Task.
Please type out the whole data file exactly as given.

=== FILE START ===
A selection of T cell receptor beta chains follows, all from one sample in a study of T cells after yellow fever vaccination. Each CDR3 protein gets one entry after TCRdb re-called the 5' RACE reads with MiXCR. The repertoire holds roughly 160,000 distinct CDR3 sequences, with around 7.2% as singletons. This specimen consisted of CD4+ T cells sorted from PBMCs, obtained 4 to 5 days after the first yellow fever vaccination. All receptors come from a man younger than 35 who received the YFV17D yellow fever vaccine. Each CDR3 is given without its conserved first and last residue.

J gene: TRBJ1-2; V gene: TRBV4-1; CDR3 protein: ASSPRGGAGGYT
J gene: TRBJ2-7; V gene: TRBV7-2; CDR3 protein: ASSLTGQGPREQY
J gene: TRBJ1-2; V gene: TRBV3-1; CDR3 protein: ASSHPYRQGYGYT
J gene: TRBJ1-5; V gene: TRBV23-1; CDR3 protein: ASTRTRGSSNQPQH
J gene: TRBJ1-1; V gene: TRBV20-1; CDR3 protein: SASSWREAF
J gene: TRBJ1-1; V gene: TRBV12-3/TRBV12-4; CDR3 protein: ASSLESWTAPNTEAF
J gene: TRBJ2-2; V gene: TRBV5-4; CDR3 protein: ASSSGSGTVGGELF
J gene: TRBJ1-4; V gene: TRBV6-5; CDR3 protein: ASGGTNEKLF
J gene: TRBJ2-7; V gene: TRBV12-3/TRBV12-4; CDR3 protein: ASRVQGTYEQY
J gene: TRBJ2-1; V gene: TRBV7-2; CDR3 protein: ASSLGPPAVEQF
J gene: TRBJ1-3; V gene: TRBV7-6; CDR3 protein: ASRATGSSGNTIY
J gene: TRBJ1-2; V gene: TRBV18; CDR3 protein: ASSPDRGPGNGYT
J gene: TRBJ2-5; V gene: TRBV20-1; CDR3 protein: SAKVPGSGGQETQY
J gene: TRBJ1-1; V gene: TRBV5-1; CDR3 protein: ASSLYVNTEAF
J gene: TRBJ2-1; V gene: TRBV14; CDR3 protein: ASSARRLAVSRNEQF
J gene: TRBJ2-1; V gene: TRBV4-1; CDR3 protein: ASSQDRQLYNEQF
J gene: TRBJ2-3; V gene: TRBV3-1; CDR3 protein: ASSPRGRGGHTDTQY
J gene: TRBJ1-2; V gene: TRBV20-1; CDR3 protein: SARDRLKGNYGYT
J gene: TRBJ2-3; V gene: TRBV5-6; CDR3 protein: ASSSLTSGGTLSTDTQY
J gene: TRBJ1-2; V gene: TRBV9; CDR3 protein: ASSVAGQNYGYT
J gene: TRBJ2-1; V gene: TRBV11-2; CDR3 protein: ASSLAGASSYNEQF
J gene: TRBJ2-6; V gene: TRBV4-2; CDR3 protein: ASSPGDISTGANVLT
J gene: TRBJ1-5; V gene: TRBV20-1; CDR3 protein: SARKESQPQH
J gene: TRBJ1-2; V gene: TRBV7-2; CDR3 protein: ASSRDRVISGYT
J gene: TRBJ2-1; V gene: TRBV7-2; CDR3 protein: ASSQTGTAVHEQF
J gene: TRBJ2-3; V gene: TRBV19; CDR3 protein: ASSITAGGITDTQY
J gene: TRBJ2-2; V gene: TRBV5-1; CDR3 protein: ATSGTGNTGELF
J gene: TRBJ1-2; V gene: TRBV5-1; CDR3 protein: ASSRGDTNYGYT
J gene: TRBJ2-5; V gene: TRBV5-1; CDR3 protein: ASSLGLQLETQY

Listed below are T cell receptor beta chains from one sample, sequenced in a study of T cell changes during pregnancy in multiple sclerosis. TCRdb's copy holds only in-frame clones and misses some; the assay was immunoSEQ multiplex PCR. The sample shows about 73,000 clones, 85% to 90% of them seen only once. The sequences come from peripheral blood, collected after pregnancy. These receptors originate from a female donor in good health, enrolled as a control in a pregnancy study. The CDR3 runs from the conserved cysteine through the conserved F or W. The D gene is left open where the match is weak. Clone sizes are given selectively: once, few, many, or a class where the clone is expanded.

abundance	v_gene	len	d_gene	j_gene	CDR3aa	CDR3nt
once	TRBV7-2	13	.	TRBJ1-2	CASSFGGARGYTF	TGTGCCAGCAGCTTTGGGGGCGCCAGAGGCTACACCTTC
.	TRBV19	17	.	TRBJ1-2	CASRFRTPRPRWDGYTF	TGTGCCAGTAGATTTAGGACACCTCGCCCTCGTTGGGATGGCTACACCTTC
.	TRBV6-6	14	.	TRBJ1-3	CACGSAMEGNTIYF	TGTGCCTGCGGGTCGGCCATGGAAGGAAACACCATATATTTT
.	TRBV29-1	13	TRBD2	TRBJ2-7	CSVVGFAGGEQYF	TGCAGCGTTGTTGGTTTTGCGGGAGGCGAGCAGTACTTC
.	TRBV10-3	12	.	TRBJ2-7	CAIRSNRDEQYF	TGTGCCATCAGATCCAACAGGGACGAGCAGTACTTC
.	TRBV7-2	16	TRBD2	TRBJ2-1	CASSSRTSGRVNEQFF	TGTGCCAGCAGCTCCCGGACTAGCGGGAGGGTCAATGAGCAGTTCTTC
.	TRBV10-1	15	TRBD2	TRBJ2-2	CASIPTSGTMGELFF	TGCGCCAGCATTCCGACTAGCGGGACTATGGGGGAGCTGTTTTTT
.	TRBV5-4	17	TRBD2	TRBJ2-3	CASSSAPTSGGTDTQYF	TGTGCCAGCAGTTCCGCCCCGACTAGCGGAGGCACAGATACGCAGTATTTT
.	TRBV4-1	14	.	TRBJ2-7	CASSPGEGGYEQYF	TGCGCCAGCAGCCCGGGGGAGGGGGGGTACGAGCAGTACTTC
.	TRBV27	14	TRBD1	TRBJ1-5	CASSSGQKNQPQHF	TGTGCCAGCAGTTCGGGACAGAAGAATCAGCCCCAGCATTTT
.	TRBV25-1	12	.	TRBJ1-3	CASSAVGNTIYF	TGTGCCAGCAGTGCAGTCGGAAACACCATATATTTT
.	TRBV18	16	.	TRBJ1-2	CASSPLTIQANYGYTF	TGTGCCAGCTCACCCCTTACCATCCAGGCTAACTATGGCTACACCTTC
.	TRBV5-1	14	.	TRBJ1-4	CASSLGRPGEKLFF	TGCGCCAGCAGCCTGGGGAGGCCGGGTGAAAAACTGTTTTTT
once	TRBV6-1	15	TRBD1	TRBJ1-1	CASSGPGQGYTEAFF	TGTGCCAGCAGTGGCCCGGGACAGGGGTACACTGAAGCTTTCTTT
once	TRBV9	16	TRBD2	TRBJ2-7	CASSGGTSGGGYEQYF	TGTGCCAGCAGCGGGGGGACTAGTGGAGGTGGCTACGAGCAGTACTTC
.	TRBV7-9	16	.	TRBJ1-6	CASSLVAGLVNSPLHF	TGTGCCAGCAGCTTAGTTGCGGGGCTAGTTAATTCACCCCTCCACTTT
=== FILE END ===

A selection of T cell receptor beta chains follows, all from one sample in a study of T cells after yellow fever vaccination. Each CDR3 protein gets one entry after TCRdb re-called the 5' RACE reads with MiXCR. The repertoire holds roughly 160,000 distinct CDR3 sequences, with around 7.2% as singletons. This specimen consisted of CD4+ T cells sorted from PBMCs, obtained 4 to 5 days after the first yellow fever vaccination. All receptors come from a man younger than 35 who received the YFV17D yellow fever vaccine. Each CDR3 is given without its conserved first and last residue.

J gene: TRBJ1-2; V gene: TRBV4-1; CDR3 protein: ASSPRGGAGGYT
J gene: TRBJ2-7; V gene: TRBV7-2; CDR3 protein: ASSLTGQGPREQY
J gene: TRBJ1-2; V gene: TRBV3-1; CDR3 protein: ASSHPYRQGYGYT
J gene: TRBJ1-5; V gene: TRBV23-1; CDR3 protein: ASTRTRGSSNQPQH
J gene: TRBJ1-1; V gene: TRBV20-1; CDR3 protein: SASSWREAF
J gene: TRBJ1-1; V gene: TRBV12-3/TRBV12-4; CDR3 protein: ASSLESWTAPNTEAF
J gene: TRBJ2-2; V gene: TRBV5-4; CDR3 protein: ASSSGSGTVGGELF
J gene: TRBJ1-4; V gene: TRBV6-5; CDR3 protein: ASGGTNEKLF
J gene: TRBJ2-7; V gene: TRBV12-3/TRBV12-4; CDR3 protein: ASRVQGTYEQY
J gene: TRBJ2-1; V gene: TRBV7-2; CDR3 protein: ASSLGPPAVEQF
J gene: TRBJ1-3; V gene: TRBV7-6; CDR3 protein: ASRATGSSGNTIY
J gene: TRBJ1-2; V gene: TRBV18; CDR3 protein: ASSPDRGPGNGYT
J gene: TRBJ2-5; V gene: TRBV20-1; CDR3 protein: SAKVPGSGGQETQY
J gene: TRBJ1-1; V gene: TRBV5-1; CDR3 protein: ASSLYVNTEAF
J gene: TRBJ2-1; V gene: TRBV14; CDR3 protein: ASSARRLAVSRNEQF
J gene: TRBJ2-1; V gene: TRBV4-1; CDR3 protein: ASSQDRQLYNEQF
J gene: TRBJ2-3; V gene: TRBV3-1; CDR3 protein: ASSPRGRGGHTDTQY
J gene: TRBJ1-2; V gene: TRBV20-1; CDR3 protein: SARDRLKGNYGYT
J gene: TRBJ2-3; V gene: TRBV5-6; CDR3 protein: ASSSLTSGGTLSTDTQY
J gene: TRBJ1-2; V gene: TRBV9; CDR3 protein: ASSVAGQNYGYT
J gene: TRBJ2-1; V gene: TRBV11-2; CDR3 protein: ASSLAGASSYNEQF
J gene: TRBJ2-6; V gene: TRBV4-2; CDR3 protein: ASSPGDISTGANVLT
J gene: TRBJ1-5; V gene: TRBV20-1; CDR3 protein: SARKESQPQH
J gene: TRBJ1-2; V gene: TRBV7-2; CDR3 protein: ASSRDRVISGYT
J gene: TRBJ2-1; V gene: TRBV7-2; CDR3 protein: ASSQTGTAVHEQF
J gene: TRBJ2-3; V gene: TRBV19; CDR3 protein: ASSITAGGITDTQY
J gene: TRBJ2-2; V gene: TRBV5-1; CDR3 protein: ATSGTGNTGELF
J gene: TRBJ1-2; V gene: TRBV5-1; CDR3 protein: ASSRGDTNYGYT
J gene: TRBJ2-5; V gene: TRBV5-1; CDR3 protein: ASSLGLQLETQY

Listed below are T cell receptor beta chains from one sample, sequenced in a study of T cell changes during pregnancy in multiple sclerosis. TCRdb's copy holds only in-frame clones and misses some; the assay was immunoSEQ multiplex PCR. The sample shows about 73,000 clones, 85% to 90% of them seen only once. The sequences come from peripheral blood, collected after pregnancy. These receptors originate from a female donor in good health, enrolled as a control in a pregnancy study. The CDR3 runs from the conserved cysteine through the conserved F or W. The D gene is left open where the match is weak. Clone sizes are given selectively: once, few, many, or a class where the clone is expanded.

abundance	v_gene	len	d_gene	j_gene	CDR3aa	CDR3nt
once	TRBV7-2	13	.	TRBJ1-2	CASSFGGARGYTF	TGTGCCAGCAGCTTTGGGGGCGCCAGAGGCTACACCTTC
.	TRBV19	17	.	TRBJ1-2	CASRFRTPRPRWDGYTF	TGTGCCAGTAGATTTAGGACACCTCGCCCTCGTTGGGATGGCTACACCTTC
.	TRBV6-6	14	.	TRBJ1-3	CACGSAMEGNTIYF	TGTGCCTGCGGGTCGGCCATGGAAGGAAACACCATATATTTT
.	TRBV29-1	13	TRBD2	TRBJ2-7	CSVVGFAGGEQYF	TGCAGCGTTGTTGGTTTTGCGGGAGGCGAGCAGTACTTC
.	TRBV10-3	12	.	TRBJ2-7	CAIRSNRDEQYF	TGTGCCATCAGATCCAACAGGGACGAGCAGTACTTC
.	TRBV7-2	16	TRBD2	TRBJ2-1	CASSSRTSGRVNEQFF	TGTGCCAGCAGCTCCCGGACTAGCGGGAGGGTCAATGAGCAGTTCTTC
.	TRBV10-1	15	TRBD2	TRBJ2-2	CASIPTSGTMGELFF	TGCGCCAGCATTCCGACTAGCGGGACTATGGGGGAGCTGTTTTTT
.	TRBV5-4	17	TRBD2	TRBJ2-3	CASSSAPTSGGTDTQYF	TGTGCCAGCAGTTCCGCCCCGACTAGCGGAGGCACAGATACGCAGTATTTT
.	TRBV4-1	14	.	TRBJ2-7	CASSPGEGGYEQYF	TGCGCCAGCAGCCCGGGGGAGGGGGGGTACGAGCAGTACTTC
.	TRBV27	14	TRBD1	TRBJ1-5	CASSSGQKNQPQHF	TGTGCCAGCAGTTCGGGACAGAAGAATCAGCCCCAGCATTTT
.	TRBV25-1	12	.	TRBJ1-3	CASSAVGNTIYF	TGTGCCAGCAGTGCAGTCGGAAACACCATATATTTT
.	TRBV18	16	.	TRBJ1-2	CASSPLTIQANYGYTF	TGTGCCAGCTCACCCCTTACCATCCAGGCTAACTATGGCTACACCTTC
.	TRBV5-1	14	.	TRBJ1-4	CASSLGRPGEKLFF	TGCGCCAGCAGCCTGGGGAGGCCGGGTGAAAAACTGTTTTTT
once	TRBV6-1	15	TRBD1	TRBJ1-1	CASSGPGQGYTEAFF	TGTGCCAGCAGTGGCCCGGGACAGGGGTACACTGAAGCTTTCTTT
once	TRBV9	16	TRBD2	TRBJ2-7	CASSGGTSGGGYEQYF	TGTGCCAGCAGCGGGGGGACTAGTGGAGGTGGCTACGAGCAGTACTTC
.	TRBV7-9	16	.	TRBJ1-6	CASSLVAGLVNSPLHF	TGTGCCAGCAGCTTAGTTGCGGGGCTAGTTAATTCACCCCTCCACTTT